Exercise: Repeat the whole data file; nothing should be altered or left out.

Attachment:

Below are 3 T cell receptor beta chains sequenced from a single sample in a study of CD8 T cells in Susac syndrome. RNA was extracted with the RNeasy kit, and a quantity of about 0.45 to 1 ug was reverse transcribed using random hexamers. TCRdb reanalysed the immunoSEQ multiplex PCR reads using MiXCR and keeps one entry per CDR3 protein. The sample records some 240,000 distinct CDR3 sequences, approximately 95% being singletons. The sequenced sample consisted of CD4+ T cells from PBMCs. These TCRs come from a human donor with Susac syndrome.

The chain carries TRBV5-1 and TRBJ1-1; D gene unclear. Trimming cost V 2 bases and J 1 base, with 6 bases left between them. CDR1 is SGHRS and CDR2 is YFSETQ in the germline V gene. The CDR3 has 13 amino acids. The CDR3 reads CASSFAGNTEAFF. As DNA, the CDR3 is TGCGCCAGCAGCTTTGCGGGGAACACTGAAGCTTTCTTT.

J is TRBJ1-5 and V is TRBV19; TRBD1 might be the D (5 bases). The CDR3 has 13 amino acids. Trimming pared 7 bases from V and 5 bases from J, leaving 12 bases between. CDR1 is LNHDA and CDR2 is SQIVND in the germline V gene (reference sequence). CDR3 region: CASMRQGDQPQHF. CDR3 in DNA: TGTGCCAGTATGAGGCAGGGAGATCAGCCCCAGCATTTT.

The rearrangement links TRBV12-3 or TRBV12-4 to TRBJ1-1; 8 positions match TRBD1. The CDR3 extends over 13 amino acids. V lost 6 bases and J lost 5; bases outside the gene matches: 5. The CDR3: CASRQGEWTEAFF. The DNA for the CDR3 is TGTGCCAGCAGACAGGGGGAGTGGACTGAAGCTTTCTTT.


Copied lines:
Below are 3 T cell receptor beta chains sequenced from a single sample in a study of CD8 T cells in Susac syndrome. RNA was extracted with the RNeasy kit, and a quantity of about 0.45 to 1 ug was reverse transcribed using random hexamers. TCRdb reanalysed the immunoSEQ multiplex PCR reads using MiXCR and keeps one entry per CDR3 protein. The sample records some 240,000 distinct CDR3 sequences, approximately 95% being singletons. The sequenced sample consisted of CD4+ T cells from PBMCs. These TCRs come from a human donor with Susac syndrome.

The chain carries TRBV5-1 and TRBJ1-1; D gene unclear. Trimming cost V 2 bases and J 1 base, with 6 bases left between them. CDR1 is SGHRS and CDR2 is YFSETQ in the germline V gene. The CDR3 has 13 amino acids. The CDR3 reads CASSFAGNTEAFF. As DNA, the CDR3 is TGCGCCAGCAGCTTTGCGGGGAACACTGAAGCTTTCTTT.

J is TRBJ1-5 and V is TRBV19; TRBD1 might be the D (5 bases). The CDR3 has 13 amino acids. Trimming pared 7 bases from V and 5 bases from J, leaving 12 bases between. CDR1 is LNHDA and CDR2 is SQIVND in the germline V gene (reference sequence). CDR3 region: CASMRQGDQPQHF. CDR3 in DNA: TGTGCCAGTATGAGGCAGGGAGATCAGCCCCAGCATTTT.

The rearrangement links TRBV12-3 or TRBV12-4 to TRBJ1-1; 8 positions match TRBD1. The CDR3 extends over 13 amino acids. V lost 6 bases and J lost 5; bases outside the gene matches: 5. The CDR3: CASRQGEWTEAFF. The DNA for the CDR3 is TGTGCCAGCAGACAGGGGGAGTGGACTGAAGCTTTCTTT.